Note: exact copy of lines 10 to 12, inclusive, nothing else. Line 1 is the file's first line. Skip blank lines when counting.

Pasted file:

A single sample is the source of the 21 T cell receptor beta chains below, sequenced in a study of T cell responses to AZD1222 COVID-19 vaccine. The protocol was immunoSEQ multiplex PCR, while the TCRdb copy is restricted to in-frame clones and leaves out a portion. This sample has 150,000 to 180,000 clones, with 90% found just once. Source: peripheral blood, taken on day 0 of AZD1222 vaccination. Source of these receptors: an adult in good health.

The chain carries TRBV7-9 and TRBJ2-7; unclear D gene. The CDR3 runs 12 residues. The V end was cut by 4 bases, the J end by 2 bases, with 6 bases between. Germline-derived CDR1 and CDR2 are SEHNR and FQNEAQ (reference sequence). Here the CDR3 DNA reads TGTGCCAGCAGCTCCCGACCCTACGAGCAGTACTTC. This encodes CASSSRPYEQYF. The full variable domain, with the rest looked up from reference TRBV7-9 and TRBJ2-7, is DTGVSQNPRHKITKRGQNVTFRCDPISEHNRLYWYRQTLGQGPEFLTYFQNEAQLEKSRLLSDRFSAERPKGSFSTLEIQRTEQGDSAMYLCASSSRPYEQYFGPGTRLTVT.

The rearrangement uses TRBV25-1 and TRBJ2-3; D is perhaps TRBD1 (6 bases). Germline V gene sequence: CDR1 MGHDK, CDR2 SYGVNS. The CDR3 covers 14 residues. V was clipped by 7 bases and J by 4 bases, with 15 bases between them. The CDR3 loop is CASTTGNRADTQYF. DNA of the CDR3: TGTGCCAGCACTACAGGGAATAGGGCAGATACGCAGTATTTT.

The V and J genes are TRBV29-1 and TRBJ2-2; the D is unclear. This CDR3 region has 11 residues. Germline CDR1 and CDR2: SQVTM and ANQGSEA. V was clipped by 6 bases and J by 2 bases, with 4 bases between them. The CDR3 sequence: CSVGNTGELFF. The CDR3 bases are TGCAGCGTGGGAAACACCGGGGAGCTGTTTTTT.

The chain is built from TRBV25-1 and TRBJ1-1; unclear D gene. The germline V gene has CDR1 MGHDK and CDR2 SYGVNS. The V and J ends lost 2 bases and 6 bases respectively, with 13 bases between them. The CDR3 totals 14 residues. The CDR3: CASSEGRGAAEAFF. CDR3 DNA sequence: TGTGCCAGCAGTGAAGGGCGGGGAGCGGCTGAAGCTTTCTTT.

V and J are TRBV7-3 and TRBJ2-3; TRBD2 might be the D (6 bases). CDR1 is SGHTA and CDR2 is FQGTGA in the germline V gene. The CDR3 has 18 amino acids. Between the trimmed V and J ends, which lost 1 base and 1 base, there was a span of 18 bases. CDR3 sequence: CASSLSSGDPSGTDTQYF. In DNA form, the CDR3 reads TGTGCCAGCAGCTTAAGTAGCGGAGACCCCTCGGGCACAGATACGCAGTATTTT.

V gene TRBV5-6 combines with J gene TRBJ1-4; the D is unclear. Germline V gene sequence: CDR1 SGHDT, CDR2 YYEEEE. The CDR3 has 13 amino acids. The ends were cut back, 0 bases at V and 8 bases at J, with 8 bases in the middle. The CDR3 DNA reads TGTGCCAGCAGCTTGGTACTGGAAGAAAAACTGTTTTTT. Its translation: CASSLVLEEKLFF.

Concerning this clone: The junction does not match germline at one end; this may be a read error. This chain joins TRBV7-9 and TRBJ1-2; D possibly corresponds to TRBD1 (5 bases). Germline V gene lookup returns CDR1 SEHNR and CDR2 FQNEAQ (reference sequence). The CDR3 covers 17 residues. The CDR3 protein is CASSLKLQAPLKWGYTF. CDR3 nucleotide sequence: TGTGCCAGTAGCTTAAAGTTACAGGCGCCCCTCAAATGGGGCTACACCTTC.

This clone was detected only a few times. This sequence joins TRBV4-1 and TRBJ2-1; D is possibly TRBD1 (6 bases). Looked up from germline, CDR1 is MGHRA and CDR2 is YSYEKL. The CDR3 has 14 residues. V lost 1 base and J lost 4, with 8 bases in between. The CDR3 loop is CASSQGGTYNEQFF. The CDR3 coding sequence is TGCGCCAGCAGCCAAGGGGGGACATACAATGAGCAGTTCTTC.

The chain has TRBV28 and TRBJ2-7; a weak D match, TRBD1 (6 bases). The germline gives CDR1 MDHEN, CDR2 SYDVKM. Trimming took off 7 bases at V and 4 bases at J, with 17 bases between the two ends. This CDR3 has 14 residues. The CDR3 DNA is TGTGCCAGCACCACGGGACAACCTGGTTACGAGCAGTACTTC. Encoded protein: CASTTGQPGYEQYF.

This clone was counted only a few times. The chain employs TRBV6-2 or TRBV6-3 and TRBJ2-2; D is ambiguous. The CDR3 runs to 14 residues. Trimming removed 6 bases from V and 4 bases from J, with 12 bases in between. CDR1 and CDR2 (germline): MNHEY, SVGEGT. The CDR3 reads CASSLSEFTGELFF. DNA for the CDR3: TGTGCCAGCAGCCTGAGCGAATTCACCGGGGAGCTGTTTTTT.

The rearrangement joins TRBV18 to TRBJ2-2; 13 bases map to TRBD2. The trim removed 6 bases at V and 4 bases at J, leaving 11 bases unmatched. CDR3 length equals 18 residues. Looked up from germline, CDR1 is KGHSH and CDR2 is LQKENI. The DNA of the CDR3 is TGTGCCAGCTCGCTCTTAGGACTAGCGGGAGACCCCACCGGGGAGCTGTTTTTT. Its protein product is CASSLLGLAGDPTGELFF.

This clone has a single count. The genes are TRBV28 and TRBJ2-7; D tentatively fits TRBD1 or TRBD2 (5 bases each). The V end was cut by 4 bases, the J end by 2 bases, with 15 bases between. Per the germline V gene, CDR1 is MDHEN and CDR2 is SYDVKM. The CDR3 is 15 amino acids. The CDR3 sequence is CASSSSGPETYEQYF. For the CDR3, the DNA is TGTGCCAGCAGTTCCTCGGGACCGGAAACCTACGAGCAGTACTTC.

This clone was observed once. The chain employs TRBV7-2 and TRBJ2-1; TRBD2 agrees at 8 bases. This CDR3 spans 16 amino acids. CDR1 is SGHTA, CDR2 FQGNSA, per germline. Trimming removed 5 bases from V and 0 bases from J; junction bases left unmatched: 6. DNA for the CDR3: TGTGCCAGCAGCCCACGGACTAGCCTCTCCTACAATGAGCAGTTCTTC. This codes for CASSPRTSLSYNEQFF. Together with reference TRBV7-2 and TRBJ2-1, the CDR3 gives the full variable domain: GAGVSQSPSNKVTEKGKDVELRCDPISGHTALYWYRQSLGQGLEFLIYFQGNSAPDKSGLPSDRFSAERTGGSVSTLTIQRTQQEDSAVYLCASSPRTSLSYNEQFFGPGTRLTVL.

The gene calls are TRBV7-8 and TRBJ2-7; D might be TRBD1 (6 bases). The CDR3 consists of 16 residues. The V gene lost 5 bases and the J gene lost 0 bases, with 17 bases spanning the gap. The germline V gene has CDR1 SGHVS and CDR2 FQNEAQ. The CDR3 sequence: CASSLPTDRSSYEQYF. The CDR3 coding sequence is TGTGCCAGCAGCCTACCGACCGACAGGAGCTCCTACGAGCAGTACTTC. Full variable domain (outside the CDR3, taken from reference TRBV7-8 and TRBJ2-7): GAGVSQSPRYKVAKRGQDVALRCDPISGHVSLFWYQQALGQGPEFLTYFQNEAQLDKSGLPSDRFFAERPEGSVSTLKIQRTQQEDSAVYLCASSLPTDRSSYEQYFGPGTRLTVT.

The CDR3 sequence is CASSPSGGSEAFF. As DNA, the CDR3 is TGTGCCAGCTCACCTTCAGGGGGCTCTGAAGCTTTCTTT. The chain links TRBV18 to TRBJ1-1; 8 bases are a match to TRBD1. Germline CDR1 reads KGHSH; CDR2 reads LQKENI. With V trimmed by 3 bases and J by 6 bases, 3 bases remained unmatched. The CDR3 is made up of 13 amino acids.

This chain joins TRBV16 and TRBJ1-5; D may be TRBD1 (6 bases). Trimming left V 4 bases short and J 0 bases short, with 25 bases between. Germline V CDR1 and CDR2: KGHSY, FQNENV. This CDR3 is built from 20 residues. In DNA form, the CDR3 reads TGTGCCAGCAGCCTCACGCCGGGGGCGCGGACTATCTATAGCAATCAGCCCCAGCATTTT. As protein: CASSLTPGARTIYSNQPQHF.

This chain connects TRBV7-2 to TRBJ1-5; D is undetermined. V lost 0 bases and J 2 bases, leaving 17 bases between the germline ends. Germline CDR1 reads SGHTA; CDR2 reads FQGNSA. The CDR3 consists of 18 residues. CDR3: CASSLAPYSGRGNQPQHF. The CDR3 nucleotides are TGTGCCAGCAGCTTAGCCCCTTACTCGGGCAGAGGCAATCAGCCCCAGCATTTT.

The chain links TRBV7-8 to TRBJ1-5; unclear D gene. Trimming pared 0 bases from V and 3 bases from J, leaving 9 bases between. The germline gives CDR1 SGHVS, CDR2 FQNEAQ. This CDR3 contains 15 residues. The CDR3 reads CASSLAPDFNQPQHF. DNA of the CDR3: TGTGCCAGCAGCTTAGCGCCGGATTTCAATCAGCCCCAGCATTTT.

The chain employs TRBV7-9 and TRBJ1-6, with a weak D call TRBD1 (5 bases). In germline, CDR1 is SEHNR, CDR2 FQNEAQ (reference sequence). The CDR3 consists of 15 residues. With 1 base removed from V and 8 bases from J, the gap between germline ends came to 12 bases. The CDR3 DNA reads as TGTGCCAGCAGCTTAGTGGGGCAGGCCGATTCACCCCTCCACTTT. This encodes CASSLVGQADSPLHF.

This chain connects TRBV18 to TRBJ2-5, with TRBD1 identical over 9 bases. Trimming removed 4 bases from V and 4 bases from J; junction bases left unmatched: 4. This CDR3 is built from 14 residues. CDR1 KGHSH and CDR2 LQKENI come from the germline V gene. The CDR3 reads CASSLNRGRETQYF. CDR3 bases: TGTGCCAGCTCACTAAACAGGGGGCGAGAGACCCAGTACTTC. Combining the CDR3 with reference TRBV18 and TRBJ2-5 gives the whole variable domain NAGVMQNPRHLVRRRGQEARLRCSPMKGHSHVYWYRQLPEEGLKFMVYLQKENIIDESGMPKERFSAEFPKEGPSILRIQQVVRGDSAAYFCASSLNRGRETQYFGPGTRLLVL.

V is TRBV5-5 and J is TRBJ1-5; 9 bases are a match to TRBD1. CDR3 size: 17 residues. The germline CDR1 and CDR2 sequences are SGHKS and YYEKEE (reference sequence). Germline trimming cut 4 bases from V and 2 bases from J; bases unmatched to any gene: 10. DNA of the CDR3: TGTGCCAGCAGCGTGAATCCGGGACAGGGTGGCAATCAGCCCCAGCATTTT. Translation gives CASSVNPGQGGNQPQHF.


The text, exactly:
The chain has TRBV28 and TRBJ2-7; a weak D match, TRBD1 (6 bases). The germline gives CDR1 MDHEN, CDR2 SYDVKM. Trimming took off 7 bases at V and 4 bases at J, with 17 bases between the two ends. This CDR3 has 14 residues. The CDR3 DNA is TGTGCCAGCACCACGGGACAACCTGGTTACGAGCAGTACTTC. Encoded protein: CASTTGQPGYEQYF.

This clone was counted only a few times. The chain employs TRBV6-2 or TRBV6-3 and TRBJ2-2; D is ambiguous. The CDR3 runs to 14 residues. Trimming removed 6 bases from V and 4 bases from J, with 12 bases in between. CDR1 and CDR2 (germline): MNHEY, SVGEGT. The CDR3 reads CASSLSEFTGELFF. DNA for the CDR3: TGTGCCAGCAGCCTGAGCGAATTCACCGGGGAGCTGTTTTTT.

The rearrangement joins TRBV18 to TRBJ2-2; 13 bases map to TRBD2. The trim removed 6 bases at V and 4 bases at J, leaving 11 bases unmatched. CDR3 length equals 18 residues. Looked up from germline, CDR1 is KGHSH and CDR2 is LQKENI. The DNA of the CDR3 is TGTGCCAGCTCGCTCTTAGGACTAGCGGGAGACCCCACCGGGGAGCTGTTTTTT. Its protein product is CASSLLGLAGDPTGELFF.